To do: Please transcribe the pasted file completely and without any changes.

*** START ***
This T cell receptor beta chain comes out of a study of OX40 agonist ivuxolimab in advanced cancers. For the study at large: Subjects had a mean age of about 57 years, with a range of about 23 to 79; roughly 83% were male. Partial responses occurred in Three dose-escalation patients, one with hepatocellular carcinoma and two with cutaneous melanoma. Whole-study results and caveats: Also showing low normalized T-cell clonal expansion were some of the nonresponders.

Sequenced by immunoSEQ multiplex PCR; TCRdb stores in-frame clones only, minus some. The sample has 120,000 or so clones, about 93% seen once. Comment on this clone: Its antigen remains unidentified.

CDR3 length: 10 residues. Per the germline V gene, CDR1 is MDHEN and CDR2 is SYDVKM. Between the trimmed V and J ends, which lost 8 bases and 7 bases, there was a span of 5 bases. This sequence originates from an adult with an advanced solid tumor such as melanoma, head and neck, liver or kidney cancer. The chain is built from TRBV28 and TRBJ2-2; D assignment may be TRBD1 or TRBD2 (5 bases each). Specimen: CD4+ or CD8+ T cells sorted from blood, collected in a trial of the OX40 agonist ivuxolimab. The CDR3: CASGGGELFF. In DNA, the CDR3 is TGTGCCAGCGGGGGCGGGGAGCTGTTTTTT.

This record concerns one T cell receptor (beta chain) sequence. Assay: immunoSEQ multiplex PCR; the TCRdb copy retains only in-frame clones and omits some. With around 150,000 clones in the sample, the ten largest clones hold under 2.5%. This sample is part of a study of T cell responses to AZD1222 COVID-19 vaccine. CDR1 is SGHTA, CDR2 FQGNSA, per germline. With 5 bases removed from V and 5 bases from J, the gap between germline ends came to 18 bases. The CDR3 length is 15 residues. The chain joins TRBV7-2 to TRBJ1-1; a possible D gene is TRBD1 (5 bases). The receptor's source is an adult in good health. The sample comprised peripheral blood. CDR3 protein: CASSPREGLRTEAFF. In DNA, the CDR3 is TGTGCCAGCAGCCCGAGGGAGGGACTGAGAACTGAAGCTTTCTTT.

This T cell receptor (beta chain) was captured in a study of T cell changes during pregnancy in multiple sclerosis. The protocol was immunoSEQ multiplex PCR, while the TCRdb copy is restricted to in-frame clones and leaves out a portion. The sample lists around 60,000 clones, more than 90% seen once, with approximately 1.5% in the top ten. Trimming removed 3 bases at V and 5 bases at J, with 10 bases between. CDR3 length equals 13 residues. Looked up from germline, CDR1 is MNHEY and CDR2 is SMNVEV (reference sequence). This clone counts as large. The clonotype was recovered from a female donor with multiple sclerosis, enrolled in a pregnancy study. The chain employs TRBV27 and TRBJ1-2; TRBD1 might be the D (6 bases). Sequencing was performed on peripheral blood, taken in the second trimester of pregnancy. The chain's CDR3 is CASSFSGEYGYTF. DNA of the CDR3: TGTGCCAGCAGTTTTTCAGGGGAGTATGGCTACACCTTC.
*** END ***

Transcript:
This T cell receptor beta chain comes out of a study of OX40 agonist ivuxolimab in advanced cancers. For the study at large: Subjects had a mean age of about 57 years, with a range of about 23 to 79; roughly 83% were male. Partial responses occurred in Three dose-escalation patients, one with hepatocellular carcinoma and two with cutaneous melanoma. Whole-study results and caveats: Also showing low normalized T-cell clonal expansion were some of the nonresponders.

Sequenced by immunoSEQ multiplex PCR; TCRdb stores in-frame clones only, minus some. The sample has 120,000 or so clones, about 93% seen once. Comment on this clone: Its antigen remains unidentified.

CDR3 length: 10 residues. Per the germline V gene, CDR1 is MDHEN and CDR2 is SYDVKM. Between the trimmed V and J ends, which lost 8 bases and 7 bases, there was a span of 5 bases. This sequence originates from an adult with an advanced solid tumor such as melanoma, head and neck, liver or kidney cancer. The chain is built from TRBV28 and TRBJ2-2; D assignment may be TRBD1 or TRBD2 (5 bases each). Specimen: CD4+ or CD8+ T cells sorted from blood, collected in a trial of the OX40 agonist ivuxolimab. The CDR3: CASGGGELFF. In DNA, the CDR3 is TGTGCCAGCGGGGGCGGGGAGCTGTTTTTT.

This record concerns one T cell receptor (beta chain) sequence. Assay: immunoSEQ multiplex PCR; the TCRdb copy retains only in-frame clones and omits some. With around 150,000 clones in the sample, the ten largest clones hold under 2.5%. This sample is part of a study of T cell responses to AZD1222 COVID-19 vaccine. CDR1 is SGHTA, CDR2 FQGNSA, per germline. With 5 bases removed from V and 5 bases from J, the gap between germline ends came to 18 bases. The CDR3 length is 15 residues. The chain joins TRBV7-2 to TRBJ1-1; a possible D gene is TRBD1 (5 bases). The receptor's source is an adult in good health. The sample comprised peripheral blood. CDR3 protein: CASSPREGLRTEAFF. In DNA, the CDR3 is TGTGCCAGCAGCCCGAGGGAGGGACTGAGAACTGAAGCTTTCTTT.

This T cell receptor (beta chain) was captured in a study of T cell changes during pregnancy in multiple sclerosis. The protocol was immunoSEQ multiplex PCR, while the TCRdb copy is restricted to in-frame clones and leaves out a portion. The sample lists around 60,000 clones, more than 90% seen once, with approximately 1.5% in the top ten. Trimming removed 3 bases at V and 5 bases at J, with 10 bases between. CDR3 length equals 13 residues. Looked up from germline, CDR1 is MNHEY and CDR2 is SMNVEV (reference sequence). This clone counts as large. The clonotype was recovered from a female donor with multiple sclerosis, enrolled in a pregnancy study. The chain employs TRBV27 and TRBJ1-2; TRBD1 might be the D (6 bases). Sequencing was performed on peripheral blood, taken in the second trimester of pregnancy. The chain's CDR3 is CASSFSGEYGYTF. DNA of the CDR3: TGTGCCAGCAGTTTTTCAGGGGAGTATGGCTACACCTTC.